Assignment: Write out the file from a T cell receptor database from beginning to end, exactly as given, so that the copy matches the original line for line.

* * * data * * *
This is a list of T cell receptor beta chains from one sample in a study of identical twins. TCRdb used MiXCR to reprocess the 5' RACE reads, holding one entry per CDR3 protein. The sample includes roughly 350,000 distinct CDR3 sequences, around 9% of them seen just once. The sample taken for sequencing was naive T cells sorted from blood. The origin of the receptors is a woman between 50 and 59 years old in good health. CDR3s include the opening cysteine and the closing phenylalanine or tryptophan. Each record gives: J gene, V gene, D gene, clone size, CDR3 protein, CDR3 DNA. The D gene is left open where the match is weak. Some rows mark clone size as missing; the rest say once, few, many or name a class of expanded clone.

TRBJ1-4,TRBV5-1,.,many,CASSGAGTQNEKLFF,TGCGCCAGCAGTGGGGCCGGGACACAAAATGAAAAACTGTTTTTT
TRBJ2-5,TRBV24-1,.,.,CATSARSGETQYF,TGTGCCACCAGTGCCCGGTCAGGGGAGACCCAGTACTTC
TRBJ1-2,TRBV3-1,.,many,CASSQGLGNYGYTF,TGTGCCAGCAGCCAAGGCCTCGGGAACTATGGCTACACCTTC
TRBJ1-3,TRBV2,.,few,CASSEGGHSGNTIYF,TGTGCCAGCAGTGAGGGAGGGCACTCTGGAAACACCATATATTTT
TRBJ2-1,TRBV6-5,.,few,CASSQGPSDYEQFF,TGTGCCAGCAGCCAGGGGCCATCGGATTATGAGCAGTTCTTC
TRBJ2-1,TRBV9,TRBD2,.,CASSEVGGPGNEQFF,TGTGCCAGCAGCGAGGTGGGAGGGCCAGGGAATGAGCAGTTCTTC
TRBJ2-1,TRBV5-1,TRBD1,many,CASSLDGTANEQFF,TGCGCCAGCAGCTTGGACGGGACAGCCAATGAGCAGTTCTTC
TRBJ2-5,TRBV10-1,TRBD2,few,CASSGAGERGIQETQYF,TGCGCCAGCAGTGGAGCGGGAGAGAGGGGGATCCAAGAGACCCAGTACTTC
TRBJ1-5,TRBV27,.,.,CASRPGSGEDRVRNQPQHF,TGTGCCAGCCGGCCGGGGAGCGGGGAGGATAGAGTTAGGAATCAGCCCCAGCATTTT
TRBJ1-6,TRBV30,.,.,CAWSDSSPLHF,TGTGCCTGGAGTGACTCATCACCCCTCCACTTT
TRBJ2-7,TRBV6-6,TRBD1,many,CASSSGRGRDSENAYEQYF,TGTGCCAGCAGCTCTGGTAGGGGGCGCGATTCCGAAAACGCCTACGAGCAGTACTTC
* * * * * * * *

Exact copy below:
This is a list of T cell receptor beta chains from one sample in a study of identical twins. TCRdb used MiXCR to reprocess the 5' RACE reads, holding one entry per CDR3 protein. The sample includes roughly 350,000 distinct CDR3 sequences, around 9% of them seen just once. The sample taken for sequencing was naive T cells sorted from blood. The origin of the receptors is a woman between 50 and 59 years old in good health. CDR3s include the opening cysteine and the closing phenylalanine or tryptophan. Each record gives: J gene, V gene, D gene, clone size, CDR3 protein, CDR3 DNA. The D gene is left open where the match is weak. Some rows mark clone size as missing; the rest say once, few, many or name a class of expanded clone.

TRBJ1-4,TRBV5-1,.,many,CASSGAGTQNEKLFF,TGCGCCAGCAGTGGGGCCGGGACACAAAATGAAAAACTGTTTTTT
TRBJ2-5,TRBV24-1,.,.,CATSARSGETQYF,TGTGCCACCAGTGCCCGGTCAGGGGAGACCCAGTACTTC
TRBJ1-2,TRBV3-1,.,many,CASSQGLGNYGYTF,TGTGCCAGCAGCCAAGGCCTCGGGAACTATGGCTACACCTTC
TRBJ1-3,TRBV2,.,few,CASSEGGHSGNTIYF,TGTGCCAGCAGTGAGGGAGGGCACTCTGGAAACACCATATATTTT
TRBJ2-1,TRBV6-5,.,few,CASSQGPSDYEQFF,TGTGCCAGCAGCCAGGGGCCATCGGATTATGAGCAGTTCTTC
TRBJ2-1,TRBV9,TRBD2,.,CASSEVGGPGNEQFF,TGTGCCAGCAGCGAGGTGGGAGGGCCAGGGAATGAGCAGTTCTTC
TRBJ2-1,TRBV5-1,TRBD1,many,CASSLDGTANEQFF,TGCGCCAGCAGCTTGGACGGGACAGCCAATGAGCAGTTCTTC
TRBJ2-5,TRBV10-1,TRBD2,few,CASSGAGERGIQETQYF,TGCGCCAGCAGTGGAGCGGGAGAGAGGGGGATCCAAGAGACCCAGTACTTC
TRBJ1-5,TRBV27,.,.,CASRPGSGEDRVRNQPQHF,TGTGCCAGCCGGCCGGGGAGCGGGGAGGATAGAGTTAGGAATCAGCCCCAGCATTTT
TRBJ1-6,TRBV30,.,.,CAWSDSSPLHF,TGTGCCTGGAGTGACTCATCACCCCTCCACTTT
TRBJ2-7,TRBV6-6,TRBD1,many,CASSSGRGRDSENAYEQYF,TGTGCCAGCAGCTCTGGTAGGGGGCGCGATTCCGAAAACGCCTACGAGCAGTACTTC